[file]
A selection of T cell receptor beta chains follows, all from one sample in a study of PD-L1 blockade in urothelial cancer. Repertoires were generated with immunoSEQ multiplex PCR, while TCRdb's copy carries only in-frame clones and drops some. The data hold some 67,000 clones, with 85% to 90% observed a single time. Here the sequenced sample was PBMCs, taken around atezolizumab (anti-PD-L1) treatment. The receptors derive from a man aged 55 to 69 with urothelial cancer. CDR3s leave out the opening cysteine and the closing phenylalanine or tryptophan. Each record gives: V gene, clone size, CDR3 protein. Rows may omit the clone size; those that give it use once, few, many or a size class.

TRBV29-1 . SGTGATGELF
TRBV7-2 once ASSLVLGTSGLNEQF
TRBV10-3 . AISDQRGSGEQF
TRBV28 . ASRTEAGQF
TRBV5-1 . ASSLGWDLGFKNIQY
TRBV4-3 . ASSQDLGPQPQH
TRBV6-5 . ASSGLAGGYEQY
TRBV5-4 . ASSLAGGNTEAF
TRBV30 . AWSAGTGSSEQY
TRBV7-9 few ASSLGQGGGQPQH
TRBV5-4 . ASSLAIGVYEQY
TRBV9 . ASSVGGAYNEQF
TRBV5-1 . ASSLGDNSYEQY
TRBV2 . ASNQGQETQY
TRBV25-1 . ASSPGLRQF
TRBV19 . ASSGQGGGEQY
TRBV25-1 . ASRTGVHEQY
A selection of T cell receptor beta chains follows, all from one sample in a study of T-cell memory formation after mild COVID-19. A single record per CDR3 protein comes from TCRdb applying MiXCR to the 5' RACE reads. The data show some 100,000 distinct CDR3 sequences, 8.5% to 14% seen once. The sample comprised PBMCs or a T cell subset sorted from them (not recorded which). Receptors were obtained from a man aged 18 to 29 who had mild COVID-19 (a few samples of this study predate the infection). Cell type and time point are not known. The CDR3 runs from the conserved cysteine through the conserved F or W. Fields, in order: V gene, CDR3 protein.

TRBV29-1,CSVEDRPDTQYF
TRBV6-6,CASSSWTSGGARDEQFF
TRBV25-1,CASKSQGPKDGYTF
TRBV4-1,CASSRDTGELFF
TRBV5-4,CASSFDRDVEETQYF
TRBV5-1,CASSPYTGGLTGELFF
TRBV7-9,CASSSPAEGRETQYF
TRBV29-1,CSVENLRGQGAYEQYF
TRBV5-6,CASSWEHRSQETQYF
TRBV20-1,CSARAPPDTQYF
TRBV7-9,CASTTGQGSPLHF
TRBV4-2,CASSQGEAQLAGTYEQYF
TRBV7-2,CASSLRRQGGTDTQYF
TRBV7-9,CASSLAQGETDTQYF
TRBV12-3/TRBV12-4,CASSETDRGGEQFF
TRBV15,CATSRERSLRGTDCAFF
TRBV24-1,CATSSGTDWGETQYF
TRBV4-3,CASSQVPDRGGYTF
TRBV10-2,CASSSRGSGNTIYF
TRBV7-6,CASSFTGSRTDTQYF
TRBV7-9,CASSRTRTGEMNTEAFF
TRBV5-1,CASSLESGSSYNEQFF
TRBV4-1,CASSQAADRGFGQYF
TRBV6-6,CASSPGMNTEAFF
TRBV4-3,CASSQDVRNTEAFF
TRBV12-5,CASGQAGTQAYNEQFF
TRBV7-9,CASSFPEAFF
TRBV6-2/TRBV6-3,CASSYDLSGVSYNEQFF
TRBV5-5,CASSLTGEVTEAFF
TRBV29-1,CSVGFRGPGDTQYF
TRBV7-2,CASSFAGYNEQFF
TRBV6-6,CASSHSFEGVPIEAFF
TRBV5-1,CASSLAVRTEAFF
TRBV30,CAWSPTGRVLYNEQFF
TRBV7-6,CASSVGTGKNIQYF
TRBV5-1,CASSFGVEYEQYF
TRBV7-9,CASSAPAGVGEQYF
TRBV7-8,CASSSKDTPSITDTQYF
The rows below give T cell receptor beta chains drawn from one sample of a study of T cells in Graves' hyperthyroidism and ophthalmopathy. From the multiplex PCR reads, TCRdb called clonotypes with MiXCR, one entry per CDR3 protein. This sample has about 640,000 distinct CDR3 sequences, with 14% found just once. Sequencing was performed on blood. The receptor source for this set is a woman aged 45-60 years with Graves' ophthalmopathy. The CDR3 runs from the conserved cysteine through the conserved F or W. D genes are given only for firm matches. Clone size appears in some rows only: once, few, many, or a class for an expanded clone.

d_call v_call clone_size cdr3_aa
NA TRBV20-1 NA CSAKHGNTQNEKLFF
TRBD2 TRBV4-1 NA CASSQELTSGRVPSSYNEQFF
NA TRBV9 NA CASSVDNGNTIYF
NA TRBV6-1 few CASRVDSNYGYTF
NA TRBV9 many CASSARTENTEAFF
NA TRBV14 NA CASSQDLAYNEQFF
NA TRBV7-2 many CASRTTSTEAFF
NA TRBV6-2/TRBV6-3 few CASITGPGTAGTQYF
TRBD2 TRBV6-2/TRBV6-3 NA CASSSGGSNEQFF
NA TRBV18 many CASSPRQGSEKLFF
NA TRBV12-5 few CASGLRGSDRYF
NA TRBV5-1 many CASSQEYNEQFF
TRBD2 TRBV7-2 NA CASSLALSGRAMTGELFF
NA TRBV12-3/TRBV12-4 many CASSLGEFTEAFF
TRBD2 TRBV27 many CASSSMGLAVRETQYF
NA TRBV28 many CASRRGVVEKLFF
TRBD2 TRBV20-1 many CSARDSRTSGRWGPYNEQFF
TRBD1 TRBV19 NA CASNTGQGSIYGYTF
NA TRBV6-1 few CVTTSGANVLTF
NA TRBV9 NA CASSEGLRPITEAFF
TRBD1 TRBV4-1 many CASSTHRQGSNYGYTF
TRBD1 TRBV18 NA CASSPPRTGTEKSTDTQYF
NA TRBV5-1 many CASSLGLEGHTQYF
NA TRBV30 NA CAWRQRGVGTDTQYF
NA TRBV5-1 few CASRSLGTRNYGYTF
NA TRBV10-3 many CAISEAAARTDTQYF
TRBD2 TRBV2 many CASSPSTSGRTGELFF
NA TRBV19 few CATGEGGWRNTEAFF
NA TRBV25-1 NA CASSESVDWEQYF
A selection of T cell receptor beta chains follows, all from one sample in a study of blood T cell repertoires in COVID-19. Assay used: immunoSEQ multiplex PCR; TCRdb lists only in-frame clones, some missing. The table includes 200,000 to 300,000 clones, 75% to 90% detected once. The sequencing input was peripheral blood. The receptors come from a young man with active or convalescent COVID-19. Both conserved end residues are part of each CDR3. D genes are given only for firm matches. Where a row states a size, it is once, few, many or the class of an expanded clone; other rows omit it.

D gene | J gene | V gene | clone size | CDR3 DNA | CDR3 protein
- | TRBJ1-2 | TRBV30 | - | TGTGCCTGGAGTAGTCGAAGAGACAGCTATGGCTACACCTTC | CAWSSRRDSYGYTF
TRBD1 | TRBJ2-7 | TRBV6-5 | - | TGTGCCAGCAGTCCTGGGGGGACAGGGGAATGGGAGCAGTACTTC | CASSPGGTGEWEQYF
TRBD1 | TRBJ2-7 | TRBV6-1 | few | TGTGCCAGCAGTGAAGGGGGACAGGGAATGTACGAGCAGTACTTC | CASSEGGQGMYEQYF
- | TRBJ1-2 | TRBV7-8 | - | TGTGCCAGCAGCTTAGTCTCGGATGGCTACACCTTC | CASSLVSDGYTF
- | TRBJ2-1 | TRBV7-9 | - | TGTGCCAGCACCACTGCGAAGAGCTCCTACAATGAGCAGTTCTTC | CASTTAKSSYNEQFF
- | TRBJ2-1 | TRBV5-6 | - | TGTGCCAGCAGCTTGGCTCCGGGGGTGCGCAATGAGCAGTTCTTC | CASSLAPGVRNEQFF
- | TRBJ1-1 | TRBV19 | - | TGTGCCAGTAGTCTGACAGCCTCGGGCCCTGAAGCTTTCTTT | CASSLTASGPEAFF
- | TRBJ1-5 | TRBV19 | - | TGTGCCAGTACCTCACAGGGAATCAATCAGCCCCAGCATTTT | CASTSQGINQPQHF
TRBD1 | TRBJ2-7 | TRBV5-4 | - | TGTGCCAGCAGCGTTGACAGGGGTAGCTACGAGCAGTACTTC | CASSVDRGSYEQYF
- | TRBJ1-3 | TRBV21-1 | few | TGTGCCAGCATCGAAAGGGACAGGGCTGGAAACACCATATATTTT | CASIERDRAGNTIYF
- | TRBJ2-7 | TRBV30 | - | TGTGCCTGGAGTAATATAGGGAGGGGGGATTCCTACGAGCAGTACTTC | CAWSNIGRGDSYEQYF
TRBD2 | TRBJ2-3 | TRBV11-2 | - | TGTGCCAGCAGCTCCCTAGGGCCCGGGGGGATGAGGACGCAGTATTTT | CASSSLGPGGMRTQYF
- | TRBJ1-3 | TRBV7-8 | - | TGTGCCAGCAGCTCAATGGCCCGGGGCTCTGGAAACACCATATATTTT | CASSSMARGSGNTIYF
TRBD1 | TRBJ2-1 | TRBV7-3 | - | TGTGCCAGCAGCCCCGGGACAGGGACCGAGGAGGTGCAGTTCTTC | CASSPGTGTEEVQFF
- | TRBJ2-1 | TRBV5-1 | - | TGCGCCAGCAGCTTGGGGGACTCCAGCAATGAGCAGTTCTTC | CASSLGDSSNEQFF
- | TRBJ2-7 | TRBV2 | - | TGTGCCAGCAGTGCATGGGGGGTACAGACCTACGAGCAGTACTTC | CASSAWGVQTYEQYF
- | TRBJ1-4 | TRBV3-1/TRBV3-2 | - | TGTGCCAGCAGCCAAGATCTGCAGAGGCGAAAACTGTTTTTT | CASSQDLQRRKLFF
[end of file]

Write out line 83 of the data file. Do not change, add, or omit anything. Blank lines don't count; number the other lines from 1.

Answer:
NA TRBV30 NA CAWRQRGVGTDTQYF